Tell a Gelding. Ask a Stallion. Discuss it with a Mare... Pray if it's a Pony!

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            • #7
              General rule is one hour in cold and 1/2 hour in hot water. No significant amount of nutrients are leached out by soaking, except for sugar and potassium content can be affected from what I understand. Many members of the Equine Cushings group have tested the hay after soaking and that's what they found.

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              • #8
                I just had to laugh when I read. op, what kind of winters do you face?
                I am in New england too, and the high can be 10 for weeks on end. Everything gets frozen, and does not thaw till spring. I basically think of january and february as frozen glacier months. No different than the tundra.

                Its pretty challenging.
                I think I would soak the hay in a haynet in a muck size bucket. Dumping that much water starts to become an issue too, since it freezes, but if you have to soak, that is how I would do it.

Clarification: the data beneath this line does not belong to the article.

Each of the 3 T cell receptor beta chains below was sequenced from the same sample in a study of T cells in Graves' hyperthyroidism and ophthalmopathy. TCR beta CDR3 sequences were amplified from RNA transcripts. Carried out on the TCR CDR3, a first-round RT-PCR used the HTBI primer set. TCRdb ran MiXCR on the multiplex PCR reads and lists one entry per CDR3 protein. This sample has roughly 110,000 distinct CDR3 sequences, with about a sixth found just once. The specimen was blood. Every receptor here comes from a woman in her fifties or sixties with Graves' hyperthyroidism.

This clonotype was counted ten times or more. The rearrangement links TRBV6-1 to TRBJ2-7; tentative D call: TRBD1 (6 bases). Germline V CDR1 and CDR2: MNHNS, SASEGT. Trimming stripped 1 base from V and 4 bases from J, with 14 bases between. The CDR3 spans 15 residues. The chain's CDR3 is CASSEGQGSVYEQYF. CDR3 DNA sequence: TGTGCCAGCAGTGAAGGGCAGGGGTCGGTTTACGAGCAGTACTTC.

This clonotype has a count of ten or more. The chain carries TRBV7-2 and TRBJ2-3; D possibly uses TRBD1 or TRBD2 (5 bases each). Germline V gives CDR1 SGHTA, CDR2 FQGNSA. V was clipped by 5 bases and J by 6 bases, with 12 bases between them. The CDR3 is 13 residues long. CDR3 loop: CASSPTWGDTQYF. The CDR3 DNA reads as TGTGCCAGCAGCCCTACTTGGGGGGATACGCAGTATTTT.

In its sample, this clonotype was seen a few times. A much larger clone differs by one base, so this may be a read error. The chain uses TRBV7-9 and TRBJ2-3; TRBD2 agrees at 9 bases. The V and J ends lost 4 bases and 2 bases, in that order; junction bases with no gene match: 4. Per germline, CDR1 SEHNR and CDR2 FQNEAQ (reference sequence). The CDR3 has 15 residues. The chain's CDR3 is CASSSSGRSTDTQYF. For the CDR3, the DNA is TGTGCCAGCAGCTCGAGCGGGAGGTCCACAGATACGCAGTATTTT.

save lives...spay/neuter/geld

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                • #9
                  Hopefully Katy Watts will check in. From everything I have read, 1 hr is minimum unless you have enough hot water to cover it.
                  We don't have the same kind of cold you do but it can stay below freezing for days at a time. I use BIG rectangle wheelbarrow and put the hay in then cover with water. I store it in the tackroom which is not heated but it has never frozen through. I wheel it out and turn it up to drain when I go to the barn and by the time I have fed, it is ready to put out, by wheeling it into the field and putting out the flakes. It is frozen around the edges maybe, but everyone seems happy enough with it anyway.
                  I guess if I lived somewhere with that much cold, I'd test my hay to be sure I really had to soak it anyway. For me, I soak also for allergies so reducing the sugar is an added benefit.

                  Comment


                  • #10